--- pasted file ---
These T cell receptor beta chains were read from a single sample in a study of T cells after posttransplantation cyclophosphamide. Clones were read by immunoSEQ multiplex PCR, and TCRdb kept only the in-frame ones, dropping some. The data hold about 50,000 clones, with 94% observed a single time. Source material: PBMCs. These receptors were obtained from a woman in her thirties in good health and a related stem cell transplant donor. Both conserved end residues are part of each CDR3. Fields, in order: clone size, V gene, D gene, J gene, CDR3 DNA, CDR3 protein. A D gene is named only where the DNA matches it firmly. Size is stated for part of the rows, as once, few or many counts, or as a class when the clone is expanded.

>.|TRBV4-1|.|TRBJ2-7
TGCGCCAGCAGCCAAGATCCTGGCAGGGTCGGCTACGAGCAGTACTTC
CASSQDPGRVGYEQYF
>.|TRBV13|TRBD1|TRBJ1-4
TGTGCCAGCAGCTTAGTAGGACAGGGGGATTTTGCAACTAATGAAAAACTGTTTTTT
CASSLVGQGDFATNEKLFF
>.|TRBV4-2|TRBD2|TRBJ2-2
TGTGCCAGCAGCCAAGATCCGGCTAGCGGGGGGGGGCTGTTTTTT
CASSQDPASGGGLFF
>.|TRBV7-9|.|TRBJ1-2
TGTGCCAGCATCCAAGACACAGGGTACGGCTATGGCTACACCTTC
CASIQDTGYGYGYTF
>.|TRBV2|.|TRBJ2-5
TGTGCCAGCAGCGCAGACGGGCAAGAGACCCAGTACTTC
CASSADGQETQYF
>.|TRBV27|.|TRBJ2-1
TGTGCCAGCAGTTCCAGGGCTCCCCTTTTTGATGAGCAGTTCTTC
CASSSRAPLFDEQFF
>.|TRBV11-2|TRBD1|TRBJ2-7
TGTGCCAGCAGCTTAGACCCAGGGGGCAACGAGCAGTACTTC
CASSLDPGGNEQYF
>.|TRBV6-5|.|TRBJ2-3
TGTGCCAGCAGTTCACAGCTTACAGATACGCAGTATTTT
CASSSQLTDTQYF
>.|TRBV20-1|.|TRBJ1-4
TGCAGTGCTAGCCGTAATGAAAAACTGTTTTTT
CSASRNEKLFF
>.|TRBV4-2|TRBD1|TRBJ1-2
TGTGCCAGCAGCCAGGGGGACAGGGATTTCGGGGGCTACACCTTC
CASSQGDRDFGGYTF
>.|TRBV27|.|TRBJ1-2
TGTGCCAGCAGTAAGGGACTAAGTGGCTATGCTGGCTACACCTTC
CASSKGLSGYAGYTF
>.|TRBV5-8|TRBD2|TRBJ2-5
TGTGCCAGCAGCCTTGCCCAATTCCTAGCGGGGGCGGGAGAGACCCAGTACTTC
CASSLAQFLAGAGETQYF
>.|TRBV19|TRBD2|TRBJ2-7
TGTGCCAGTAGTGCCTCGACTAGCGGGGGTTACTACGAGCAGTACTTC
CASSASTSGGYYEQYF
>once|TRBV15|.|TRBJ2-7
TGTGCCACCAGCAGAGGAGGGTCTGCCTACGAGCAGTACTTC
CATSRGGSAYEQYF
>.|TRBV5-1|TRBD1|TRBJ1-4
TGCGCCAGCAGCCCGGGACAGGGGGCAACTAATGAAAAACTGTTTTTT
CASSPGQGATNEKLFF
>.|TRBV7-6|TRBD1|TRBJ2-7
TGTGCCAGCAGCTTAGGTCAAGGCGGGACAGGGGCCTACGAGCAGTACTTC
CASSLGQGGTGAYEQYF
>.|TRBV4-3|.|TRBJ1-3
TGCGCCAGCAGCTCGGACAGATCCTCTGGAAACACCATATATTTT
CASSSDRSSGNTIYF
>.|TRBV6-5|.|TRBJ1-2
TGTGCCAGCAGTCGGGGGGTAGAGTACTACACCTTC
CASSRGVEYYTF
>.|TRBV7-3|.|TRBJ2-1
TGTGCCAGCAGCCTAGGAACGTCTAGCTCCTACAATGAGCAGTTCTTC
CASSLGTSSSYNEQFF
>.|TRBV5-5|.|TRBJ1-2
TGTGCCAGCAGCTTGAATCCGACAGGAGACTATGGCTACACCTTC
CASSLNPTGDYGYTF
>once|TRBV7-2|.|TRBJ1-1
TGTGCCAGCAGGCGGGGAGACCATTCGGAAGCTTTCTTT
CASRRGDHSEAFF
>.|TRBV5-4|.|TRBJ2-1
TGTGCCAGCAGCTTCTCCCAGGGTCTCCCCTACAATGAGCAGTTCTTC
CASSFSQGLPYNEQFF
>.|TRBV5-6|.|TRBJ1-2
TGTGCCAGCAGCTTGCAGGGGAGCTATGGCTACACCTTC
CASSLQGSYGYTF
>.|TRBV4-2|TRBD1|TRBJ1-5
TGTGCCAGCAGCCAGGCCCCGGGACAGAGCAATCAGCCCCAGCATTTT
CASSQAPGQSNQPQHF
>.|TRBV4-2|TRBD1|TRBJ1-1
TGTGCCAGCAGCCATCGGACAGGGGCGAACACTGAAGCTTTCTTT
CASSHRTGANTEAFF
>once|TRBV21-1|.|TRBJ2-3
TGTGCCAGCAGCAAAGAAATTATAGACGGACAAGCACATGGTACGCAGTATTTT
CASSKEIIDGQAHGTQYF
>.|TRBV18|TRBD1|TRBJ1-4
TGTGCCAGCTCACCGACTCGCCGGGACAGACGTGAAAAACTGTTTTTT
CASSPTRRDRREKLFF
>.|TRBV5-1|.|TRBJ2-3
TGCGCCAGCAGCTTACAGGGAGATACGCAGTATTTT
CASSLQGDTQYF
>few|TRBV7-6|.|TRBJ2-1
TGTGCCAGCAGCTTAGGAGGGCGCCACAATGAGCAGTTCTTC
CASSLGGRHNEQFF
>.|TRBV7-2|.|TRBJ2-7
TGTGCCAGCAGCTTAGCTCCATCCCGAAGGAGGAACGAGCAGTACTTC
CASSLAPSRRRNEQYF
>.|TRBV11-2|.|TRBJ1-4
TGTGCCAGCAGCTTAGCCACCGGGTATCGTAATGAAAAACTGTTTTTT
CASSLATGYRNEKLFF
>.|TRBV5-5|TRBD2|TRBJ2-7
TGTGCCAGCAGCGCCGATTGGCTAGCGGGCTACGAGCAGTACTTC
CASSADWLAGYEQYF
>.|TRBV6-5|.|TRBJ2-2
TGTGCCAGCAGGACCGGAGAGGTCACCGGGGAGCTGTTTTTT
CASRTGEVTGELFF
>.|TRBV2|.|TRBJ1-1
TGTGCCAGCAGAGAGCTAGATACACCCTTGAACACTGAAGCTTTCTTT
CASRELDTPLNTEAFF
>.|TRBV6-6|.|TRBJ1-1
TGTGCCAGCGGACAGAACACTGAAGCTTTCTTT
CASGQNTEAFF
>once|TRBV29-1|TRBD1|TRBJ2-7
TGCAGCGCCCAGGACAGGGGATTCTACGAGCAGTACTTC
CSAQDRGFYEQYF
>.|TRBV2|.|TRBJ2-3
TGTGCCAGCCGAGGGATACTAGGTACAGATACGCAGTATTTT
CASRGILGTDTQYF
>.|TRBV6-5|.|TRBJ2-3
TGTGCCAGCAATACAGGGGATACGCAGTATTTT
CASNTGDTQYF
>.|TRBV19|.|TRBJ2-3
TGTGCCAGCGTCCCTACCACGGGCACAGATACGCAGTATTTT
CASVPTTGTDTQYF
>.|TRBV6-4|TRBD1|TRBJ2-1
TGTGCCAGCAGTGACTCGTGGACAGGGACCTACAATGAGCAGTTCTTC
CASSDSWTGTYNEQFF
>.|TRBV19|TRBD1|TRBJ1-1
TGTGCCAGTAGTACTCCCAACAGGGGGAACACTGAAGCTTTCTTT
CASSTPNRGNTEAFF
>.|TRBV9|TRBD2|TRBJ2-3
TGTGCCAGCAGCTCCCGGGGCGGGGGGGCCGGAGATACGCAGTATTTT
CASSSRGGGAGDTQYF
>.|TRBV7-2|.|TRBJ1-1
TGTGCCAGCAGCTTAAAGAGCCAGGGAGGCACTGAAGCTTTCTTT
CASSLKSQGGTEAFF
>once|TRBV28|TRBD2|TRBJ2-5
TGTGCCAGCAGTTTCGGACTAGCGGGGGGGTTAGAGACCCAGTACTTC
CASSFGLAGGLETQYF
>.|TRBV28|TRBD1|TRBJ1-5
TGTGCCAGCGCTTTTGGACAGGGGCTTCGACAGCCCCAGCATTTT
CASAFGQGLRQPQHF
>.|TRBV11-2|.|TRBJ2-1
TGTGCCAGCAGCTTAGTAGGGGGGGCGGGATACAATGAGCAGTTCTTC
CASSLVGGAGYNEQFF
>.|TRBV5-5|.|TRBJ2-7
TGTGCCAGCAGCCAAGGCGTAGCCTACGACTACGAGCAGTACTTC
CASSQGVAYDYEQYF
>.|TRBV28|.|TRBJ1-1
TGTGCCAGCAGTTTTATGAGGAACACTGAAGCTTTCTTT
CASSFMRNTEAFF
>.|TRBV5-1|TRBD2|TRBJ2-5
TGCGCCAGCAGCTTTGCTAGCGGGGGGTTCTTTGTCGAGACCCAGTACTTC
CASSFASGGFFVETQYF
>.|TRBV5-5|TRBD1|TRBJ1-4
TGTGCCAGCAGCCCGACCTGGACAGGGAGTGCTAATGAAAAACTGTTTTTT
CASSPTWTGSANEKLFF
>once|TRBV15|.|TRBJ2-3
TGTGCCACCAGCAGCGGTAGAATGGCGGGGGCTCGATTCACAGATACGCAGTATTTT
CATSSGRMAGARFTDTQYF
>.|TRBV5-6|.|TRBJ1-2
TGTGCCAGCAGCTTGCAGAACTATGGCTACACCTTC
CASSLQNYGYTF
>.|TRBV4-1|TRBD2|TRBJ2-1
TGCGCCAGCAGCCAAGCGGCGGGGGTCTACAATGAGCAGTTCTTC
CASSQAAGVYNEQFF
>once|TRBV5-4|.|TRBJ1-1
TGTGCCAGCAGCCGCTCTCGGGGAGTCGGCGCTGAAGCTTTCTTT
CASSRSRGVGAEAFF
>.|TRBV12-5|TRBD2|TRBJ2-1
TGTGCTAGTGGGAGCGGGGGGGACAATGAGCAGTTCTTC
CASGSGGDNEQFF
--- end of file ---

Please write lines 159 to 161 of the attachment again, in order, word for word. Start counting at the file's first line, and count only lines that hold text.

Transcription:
TGCGCCAGCAGCCAAGCGGCGGGGGTCTACAATGAGCAGTTCTTC
CASSQAAGVYNEQFF
>once|TRBV5-4|.|TRBJ1-1